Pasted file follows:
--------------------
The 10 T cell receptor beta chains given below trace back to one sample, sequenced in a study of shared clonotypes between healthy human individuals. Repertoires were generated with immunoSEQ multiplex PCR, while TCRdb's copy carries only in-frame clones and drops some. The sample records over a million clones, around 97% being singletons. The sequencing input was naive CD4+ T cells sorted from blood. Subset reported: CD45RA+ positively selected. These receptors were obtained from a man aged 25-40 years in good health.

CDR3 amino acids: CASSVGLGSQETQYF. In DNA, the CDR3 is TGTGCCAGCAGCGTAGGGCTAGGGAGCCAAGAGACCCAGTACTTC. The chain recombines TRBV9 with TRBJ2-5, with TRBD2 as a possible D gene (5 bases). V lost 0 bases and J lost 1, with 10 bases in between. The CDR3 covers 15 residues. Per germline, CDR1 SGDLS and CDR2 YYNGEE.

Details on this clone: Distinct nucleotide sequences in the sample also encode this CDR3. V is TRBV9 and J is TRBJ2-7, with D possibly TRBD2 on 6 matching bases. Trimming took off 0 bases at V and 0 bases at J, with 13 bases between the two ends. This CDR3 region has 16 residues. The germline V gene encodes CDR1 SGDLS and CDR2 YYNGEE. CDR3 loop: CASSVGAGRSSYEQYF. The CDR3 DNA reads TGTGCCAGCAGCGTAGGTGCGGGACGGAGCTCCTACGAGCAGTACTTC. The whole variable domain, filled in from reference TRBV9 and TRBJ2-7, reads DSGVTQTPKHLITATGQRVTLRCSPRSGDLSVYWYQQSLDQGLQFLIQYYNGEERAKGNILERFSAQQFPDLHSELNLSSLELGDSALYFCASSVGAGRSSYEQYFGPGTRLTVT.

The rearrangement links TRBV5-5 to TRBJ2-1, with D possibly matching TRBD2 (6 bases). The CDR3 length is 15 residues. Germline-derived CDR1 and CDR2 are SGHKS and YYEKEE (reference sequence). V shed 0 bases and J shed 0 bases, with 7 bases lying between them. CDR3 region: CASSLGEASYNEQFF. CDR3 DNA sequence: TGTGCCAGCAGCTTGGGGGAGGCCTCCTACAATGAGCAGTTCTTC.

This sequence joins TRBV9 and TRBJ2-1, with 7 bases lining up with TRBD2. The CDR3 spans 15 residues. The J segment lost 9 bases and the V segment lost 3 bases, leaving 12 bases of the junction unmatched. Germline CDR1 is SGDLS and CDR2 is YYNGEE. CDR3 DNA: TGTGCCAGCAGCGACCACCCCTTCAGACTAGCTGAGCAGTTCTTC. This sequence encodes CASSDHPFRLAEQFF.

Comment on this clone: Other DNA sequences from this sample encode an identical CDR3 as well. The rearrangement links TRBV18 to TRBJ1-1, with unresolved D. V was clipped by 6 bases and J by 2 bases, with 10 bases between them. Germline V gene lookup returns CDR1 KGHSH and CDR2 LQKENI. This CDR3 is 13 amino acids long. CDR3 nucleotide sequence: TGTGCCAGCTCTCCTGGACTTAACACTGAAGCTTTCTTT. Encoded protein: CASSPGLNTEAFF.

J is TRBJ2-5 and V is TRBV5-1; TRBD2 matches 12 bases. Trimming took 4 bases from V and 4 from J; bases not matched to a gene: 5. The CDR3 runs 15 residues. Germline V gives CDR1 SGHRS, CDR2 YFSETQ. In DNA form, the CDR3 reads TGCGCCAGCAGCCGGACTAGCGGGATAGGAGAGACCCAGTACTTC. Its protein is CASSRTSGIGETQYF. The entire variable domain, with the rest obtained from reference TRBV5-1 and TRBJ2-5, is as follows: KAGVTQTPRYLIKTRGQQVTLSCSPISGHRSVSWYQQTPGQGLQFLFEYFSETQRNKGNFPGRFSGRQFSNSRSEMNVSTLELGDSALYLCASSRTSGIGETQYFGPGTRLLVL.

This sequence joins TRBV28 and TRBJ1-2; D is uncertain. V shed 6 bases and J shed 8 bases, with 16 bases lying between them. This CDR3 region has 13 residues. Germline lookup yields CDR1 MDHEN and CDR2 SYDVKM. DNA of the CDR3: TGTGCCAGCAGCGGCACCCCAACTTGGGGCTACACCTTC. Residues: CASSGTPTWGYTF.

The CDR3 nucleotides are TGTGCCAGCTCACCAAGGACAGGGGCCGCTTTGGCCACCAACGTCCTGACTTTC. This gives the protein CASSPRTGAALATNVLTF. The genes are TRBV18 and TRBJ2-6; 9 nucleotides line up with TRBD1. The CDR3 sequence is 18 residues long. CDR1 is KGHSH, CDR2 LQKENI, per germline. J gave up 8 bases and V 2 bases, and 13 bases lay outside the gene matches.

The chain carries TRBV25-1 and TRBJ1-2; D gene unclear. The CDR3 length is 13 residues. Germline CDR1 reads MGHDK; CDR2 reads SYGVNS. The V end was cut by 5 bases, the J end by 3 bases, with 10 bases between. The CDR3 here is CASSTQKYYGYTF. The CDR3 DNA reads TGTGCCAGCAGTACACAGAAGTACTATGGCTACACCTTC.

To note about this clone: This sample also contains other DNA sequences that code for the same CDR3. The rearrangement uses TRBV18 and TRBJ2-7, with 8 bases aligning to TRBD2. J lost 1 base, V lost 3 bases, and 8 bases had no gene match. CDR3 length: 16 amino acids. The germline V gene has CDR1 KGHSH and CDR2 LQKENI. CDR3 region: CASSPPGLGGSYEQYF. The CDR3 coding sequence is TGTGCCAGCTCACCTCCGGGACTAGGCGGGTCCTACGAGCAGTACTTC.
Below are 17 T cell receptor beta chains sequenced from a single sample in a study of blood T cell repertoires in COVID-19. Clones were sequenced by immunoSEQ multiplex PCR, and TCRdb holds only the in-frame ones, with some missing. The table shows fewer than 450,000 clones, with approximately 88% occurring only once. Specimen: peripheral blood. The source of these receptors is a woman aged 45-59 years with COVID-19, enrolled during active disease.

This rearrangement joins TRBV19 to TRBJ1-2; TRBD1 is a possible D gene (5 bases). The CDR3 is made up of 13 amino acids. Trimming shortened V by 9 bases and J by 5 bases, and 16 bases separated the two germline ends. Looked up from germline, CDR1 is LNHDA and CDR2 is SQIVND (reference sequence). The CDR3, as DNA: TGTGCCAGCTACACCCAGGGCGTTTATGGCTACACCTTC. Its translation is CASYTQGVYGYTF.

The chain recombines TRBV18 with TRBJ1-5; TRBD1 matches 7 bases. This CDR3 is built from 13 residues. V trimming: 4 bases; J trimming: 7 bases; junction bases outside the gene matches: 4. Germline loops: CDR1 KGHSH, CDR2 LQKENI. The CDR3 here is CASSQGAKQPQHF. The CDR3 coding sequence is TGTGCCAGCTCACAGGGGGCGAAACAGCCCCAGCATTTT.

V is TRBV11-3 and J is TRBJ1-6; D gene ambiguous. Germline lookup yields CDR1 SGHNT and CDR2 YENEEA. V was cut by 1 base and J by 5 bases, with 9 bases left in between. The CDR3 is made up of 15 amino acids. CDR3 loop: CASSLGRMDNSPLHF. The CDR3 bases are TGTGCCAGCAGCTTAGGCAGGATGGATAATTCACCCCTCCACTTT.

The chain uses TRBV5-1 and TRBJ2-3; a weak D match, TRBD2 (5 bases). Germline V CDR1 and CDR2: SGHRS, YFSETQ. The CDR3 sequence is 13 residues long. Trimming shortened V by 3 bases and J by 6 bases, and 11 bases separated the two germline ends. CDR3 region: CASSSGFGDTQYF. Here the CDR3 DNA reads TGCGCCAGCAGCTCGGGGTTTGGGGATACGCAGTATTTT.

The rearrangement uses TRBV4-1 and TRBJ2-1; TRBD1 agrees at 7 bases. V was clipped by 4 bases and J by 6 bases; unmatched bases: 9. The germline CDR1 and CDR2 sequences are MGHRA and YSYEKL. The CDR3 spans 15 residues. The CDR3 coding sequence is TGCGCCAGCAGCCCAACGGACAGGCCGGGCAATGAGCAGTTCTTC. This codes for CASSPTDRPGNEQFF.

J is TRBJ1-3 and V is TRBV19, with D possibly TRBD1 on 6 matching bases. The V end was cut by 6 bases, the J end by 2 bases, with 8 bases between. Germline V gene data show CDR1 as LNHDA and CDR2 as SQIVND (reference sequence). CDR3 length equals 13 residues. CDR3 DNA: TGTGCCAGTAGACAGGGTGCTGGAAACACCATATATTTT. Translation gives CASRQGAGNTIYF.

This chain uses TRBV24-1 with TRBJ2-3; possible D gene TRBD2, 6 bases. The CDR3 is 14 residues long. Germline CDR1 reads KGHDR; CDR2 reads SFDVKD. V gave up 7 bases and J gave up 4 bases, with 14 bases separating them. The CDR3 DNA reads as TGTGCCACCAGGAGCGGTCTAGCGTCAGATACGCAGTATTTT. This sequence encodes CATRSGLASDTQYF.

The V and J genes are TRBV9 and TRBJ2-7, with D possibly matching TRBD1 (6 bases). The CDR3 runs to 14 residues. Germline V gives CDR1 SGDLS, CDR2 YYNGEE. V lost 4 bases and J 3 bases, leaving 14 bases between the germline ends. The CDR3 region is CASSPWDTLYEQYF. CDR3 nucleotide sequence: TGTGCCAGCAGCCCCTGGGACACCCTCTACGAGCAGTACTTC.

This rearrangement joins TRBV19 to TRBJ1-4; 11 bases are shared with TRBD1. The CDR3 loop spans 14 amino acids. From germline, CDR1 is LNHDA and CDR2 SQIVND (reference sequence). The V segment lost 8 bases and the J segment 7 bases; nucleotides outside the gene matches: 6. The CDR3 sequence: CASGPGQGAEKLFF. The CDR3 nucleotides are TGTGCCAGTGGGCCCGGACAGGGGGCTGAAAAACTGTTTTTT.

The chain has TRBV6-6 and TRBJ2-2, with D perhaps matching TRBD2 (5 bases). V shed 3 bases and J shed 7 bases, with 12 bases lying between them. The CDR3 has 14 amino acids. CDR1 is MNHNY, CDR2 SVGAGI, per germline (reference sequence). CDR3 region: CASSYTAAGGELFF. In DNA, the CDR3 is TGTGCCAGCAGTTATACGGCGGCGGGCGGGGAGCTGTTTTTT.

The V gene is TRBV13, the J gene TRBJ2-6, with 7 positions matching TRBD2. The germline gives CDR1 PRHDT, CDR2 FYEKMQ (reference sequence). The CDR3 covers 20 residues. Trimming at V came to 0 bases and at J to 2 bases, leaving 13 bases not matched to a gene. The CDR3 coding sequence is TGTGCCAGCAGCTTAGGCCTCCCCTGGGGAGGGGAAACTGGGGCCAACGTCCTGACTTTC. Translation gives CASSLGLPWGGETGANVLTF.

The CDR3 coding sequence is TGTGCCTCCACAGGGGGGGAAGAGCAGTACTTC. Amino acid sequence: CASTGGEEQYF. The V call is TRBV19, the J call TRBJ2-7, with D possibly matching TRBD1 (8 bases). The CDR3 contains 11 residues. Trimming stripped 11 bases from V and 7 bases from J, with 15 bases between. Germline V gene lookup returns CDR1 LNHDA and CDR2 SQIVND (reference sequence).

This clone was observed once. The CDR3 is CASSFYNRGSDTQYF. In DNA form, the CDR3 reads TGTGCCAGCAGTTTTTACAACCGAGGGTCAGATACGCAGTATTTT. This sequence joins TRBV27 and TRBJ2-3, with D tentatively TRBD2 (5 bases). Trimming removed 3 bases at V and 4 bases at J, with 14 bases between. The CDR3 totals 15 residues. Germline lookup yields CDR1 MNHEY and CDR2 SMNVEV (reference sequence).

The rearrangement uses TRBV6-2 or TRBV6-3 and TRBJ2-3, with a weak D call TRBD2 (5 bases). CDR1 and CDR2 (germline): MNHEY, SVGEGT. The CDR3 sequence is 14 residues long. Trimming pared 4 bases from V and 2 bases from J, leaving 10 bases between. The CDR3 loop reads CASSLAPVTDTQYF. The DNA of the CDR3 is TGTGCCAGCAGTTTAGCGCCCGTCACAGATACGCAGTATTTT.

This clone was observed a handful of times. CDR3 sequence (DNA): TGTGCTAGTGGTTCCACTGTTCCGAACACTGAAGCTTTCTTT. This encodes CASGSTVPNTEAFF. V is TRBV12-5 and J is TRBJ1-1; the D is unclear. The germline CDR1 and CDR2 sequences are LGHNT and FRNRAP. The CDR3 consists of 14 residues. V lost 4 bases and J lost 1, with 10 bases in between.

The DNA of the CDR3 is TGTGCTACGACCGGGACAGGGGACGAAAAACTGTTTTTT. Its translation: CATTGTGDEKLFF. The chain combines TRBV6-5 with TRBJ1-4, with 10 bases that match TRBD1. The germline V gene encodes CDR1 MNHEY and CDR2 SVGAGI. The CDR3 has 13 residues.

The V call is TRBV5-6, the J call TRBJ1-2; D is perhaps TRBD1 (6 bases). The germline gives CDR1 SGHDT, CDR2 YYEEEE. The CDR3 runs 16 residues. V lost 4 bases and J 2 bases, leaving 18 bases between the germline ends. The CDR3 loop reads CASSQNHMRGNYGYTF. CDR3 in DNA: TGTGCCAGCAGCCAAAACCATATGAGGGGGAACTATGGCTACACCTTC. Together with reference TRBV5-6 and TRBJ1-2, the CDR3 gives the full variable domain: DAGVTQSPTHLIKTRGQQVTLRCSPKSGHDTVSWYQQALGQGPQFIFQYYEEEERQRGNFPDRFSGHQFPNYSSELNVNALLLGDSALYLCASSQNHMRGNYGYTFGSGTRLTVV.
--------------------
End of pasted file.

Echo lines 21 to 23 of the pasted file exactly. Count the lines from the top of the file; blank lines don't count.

This rearrangement joins TRBV19 to TRBJ1-4; 11 bases are shared with TRBD1. The CDR3 loop spans 14 amino acids. From germline, CDR1 is LNHDA and CDR2 SQIVND (reference sequence). The V segment lost 8 bases and the J segment 7 bases; nucleotides outside the gene matches: 6. The CDR3 sequence: CASGPGQGAEKLFF. The CDR3 nucleotides are TGTGCCAGTGGGCCCGGACAGGGGGCTGAAAAACTGTTTTTT.

The chain has TRBV6-6 and TRBJ2-2, with D perhaps matching TRBD2 (5 bases). V shed 3 bases and J shed 7 bases, with 12 bases lying between them. The CDR3 has 14 amino acids. CDR1 is MNHNY, CDR2 SVGAGI, per germline (reference sequence). CDR3 region: CASSYTAAGGELFF. In DNA, the CDR3 is TGTGCCAGCAGTTATACGGCGGCGGGCGGGGAGCTGTTTTTT.

The V gene is TRBV13, the J gene TRBJ2-6, with 7 positions matching TRBD2. The germline gives CDR1 PRHDT, CDR2 FYEKMQ (reference sequence). The CDR3 covers 20 residues. Trimming at V came to 0 bases and at J to 2 bases, leaving 13 bases not matched to a gene. The CDR3 coding sequence is TGTGCCAGCAGCTTAGGCCTCCCCTGGGGAGGGGAAACTGGGGCCAACGTCCTGACTTTC. Translation gives CASSLGLPWGGETGANVLTF.